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News » Impact analysis: Heap should rebound

Impact analysis: Heap should rebound

Impact analysis: Heap should rebound
Many will think KFFL's editors are "homers" when it comes to Ravens tight end Todd Heap.

It's not like he's been a consistent fantasy stud. He played in only six games in 2007 and only six more in 2004, sandwiching in two decent seasons in between. Injury prone comes to mind when you think of Heap's recent play. He posted two better than average years in 2005 and 2006. The talent is there.

When healthy, he's not a bad choice at all. We will take the following from a low midround tight end any day of the week: 68 receptions, 787 yards and six touchdowns.

You don't need the top tight end in the league to be an above-average fantasy team. You want a productive tight end. He is productive, performing in both point-per-reception and non-PPR leagues.

Which tight ends are being drafted ahead of him? Heap's value is dropping as the offseason wears on. He's being drafted on average with the 98th overall pick. That is the early ninth round in a 12-team league.

To grab a tight end like Heap that late is possibly good value; he is even a potential steal. Heap is proven, but there's no doubt some will believe he's going where he should be, and with good reason. Outside the 49ers' Vernon Davis, one can make arguments for taking any of the tight ends (Antonio Gates, Jason Witten, Kellen Winslow, Tony Gonzalez, Dallas Clark, Chris Cooley, Jeremy Shockey and Davis) who currently go ahead of Heap. Remember, what makes Heap unique from Davis is his experience, his role in the offense and a new offensive coordinator that favors the position.

Pros and cons

Injury history: Heap hasn't been the model of health. He has missed 21.4 percent of his games in his career and missed 31.2 percent of the games over the last four years. He's frustrated with this and decided to begin his offseason training immediately. This ranged from rehabilitation to studying film of the Chargers to see how new offensive coordinator Cam Cameron used the position. That's the best you can hope for - a player takes the injury seriously and wants to come back at 150 percent!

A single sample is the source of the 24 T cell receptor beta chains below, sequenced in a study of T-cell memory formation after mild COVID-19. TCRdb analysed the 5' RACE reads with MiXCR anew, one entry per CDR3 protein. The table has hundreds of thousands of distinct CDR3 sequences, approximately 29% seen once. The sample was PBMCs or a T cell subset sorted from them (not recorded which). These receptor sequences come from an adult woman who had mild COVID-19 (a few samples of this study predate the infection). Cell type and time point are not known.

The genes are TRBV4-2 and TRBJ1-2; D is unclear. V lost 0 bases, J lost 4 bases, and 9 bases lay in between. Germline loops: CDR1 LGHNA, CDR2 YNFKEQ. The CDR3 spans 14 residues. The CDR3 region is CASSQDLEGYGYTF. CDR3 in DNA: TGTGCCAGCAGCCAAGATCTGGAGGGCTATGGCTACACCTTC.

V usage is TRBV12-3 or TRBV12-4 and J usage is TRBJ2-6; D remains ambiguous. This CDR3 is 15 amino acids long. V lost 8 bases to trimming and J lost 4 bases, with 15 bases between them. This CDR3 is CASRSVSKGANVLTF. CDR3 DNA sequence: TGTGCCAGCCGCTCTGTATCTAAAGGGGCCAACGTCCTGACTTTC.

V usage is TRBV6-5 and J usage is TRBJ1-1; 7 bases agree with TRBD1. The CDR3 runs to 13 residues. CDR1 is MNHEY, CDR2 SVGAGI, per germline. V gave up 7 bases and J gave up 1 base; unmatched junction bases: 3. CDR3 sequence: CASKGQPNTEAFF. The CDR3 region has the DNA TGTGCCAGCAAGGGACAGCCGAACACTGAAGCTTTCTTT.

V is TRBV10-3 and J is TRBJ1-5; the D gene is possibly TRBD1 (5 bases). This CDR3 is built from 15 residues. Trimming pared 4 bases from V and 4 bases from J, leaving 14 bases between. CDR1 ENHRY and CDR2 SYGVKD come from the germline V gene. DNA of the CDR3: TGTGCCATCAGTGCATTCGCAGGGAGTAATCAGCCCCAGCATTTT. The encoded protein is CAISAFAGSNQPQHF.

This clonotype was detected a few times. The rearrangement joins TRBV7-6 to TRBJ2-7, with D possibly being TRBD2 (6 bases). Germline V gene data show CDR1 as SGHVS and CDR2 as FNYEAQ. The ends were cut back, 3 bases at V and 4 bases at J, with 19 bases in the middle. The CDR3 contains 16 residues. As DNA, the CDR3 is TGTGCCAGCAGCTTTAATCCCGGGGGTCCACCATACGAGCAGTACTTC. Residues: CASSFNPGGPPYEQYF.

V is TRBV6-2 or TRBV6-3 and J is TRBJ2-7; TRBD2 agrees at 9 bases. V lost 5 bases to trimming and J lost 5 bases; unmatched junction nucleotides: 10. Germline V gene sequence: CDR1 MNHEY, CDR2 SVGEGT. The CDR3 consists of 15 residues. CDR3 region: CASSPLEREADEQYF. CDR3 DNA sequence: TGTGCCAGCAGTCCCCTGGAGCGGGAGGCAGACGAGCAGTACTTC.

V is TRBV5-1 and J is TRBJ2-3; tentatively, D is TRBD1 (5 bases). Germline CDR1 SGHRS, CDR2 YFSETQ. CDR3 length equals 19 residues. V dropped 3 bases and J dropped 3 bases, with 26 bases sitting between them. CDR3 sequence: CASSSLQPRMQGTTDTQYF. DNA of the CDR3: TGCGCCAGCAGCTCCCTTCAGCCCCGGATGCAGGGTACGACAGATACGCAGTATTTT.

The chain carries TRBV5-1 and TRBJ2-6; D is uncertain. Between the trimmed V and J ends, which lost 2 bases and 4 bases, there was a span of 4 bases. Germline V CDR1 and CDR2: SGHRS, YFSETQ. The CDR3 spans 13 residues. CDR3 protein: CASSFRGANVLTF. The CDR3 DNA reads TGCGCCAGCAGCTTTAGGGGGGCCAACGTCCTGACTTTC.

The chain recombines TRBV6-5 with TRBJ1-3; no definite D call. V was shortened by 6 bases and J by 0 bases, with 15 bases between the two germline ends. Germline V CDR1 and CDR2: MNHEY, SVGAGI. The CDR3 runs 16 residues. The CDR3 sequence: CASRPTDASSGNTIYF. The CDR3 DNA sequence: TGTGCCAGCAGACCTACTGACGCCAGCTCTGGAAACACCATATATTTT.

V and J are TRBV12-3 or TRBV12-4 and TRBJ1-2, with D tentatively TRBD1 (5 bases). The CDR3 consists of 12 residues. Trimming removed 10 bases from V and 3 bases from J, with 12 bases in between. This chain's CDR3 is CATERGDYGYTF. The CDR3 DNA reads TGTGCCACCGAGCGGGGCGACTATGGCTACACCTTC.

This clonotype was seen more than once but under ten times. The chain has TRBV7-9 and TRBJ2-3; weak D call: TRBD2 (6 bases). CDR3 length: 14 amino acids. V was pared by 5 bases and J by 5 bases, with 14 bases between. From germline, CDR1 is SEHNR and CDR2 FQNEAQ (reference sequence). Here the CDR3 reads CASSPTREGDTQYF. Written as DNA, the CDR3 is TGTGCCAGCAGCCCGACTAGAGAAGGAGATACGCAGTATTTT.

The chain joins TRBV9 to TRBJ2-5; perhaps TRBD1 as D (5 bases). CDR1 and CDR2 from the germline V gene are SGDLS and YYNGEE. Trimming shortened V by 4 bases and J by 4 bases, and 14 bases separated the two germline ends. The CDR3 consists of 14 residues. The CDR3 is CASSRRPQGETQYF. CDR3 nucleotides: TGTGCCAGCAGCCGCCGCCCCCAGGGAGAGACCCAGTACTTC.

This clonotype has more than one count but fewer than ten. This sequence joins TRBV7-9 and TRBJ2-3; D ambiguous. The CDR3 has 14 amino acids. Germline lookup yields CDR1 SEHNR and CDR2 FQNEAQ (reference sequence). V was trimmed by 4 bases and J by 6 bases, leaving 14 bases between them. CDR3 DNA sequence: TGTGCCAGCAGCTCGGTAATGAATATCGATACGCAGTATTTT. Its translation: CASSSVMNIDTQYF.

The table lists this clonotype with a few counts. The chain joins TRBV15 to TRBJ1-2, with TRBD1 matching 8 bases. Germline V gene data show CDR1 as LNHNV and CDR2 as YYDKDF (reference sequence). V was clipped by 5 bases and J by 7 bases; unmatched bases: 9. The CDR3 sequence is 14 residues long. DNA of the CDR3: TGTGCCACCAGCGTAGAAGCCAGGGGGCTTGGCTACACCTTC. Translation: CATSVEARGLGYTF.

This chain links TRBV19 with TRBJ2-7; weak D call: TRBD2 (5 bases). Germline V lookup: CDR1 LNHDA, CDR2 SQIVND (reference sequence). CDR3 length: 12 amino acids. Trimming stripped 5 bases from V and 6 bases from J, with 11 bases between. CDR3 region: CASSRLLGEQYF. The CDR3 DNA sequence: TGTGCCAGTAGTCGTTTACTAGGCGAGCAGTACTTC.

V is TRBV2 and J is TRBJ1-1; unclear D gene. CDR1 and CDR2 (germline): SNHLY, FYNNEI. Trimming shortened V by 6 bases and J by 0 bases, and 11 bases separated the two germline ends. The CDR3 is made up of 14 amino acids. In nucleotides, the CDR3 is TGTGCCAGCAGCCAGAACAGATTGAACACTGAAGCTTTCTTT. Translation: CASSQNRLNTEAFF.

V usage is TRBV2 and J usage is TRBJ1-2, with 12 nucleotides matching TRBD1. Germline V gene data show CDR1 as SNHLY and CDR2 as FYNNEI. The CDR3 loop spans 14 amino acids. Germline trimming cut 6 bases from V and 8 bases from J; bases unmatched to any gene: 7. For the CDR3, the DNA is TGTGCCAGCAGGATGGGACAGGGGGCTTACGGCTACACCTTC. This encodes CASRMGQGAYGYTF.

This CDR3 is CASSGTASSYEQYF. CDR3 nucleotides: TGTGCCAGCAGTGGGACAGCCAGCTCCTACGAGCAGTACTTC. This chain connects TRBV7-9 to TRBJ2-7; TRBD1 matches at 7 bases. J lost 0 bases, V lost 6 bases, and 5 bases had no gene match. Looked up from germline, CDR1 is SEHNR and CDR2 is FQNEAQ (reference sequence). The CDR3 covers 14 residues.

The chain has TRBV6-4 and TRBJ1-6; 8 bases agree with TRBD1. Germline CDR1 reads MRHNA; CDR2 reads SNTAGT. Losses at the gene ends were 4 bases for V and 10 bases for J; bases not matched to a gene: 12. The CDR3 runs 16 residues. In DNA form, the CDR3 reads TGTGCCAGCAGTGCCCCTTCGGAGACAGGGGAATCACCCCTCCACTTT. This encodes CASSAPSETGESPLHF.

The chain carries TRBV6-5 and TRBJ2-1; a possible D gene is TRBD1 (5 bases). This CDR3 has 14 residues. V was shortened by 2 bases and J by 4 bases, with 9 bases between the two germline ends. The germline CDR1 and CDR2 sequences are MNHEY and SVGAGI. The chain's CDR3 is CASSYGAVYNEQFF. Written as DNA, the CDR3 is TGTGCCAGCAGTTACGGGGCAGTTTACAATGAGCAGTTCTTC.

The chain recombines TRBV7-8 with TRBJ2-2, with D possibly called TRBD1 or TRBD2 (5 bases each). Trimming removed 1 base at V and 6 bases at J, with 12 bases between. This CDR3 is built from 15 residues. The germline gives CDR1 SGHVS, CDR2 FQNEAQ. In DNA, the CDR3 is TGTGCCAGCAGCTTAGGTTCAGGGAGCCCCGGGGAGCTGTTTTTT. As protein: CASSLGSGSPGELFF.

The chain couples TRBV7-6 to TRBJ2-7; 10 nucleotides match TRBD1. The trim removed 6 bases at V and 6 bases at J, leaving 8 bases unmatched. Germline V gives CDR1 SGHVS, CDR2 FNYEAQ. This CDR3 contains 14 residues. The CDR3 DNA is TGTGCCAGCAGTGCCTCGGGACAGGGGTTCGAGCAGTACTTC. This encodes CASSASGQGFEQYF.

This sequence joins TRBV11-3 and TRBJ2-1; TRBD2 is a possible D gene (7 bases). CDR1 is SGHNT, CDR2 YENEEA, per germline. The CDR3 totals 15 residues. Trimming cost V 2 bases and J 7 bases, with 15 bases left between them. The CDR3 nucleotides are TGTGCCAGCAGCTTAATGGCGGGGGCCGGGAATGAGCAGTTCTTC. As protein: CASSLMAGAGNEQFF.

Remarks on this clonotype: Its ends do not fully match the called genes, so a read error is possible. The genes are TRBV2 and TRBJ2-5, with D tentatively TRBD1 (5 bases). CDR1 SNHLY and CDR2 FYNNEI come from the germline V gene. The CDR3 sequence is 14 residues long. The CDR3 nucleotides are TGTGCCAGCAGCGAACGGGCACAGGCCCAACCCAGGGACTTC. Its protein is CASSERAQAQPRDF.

Quarterback issues: Many believe this will pose a problem, but that is not necessarily true. Look at the following; the Ravens have fielded the following quarterbacks:

2007: Kyle Boller and Steve McNair - No. 23 in passing offense
2006: Steve McNair - No. 11 in passing offense
2005: Kyle Boller and Anthony Wright - No. 22 in passing offense
2004: Kyle Boller - No. 31 in passing offense

Heap's best years out of the last four came when the offense ranked No. 11 and No. 22. Perhaps it's not enough information to come up with a true answer, but Heap needs just a "capable enough" quarterback to have fantasy success, especially considering he posted better numbers in 2005 than he did in 2006. Granted, some of that is because of the play of the wide receivers, but let's not forget Heap is what we would view as the Ravens' equivalence of a possession receiver. He's arguably the team's most reliable receiving option. That means the quarterback will look for him more often than not, especially in crucial times as a checkdown receiver or when the team needs a first down. Even in the red zone, he's a target.

2007: (six games): five red zone plays; three plays inside the 5.
2006: 16 red zone plays; five plays inside the 5
2005: 16 red zone plays; three plays inside the 5
2004: (six games): nine red zone plays; one play inside the 5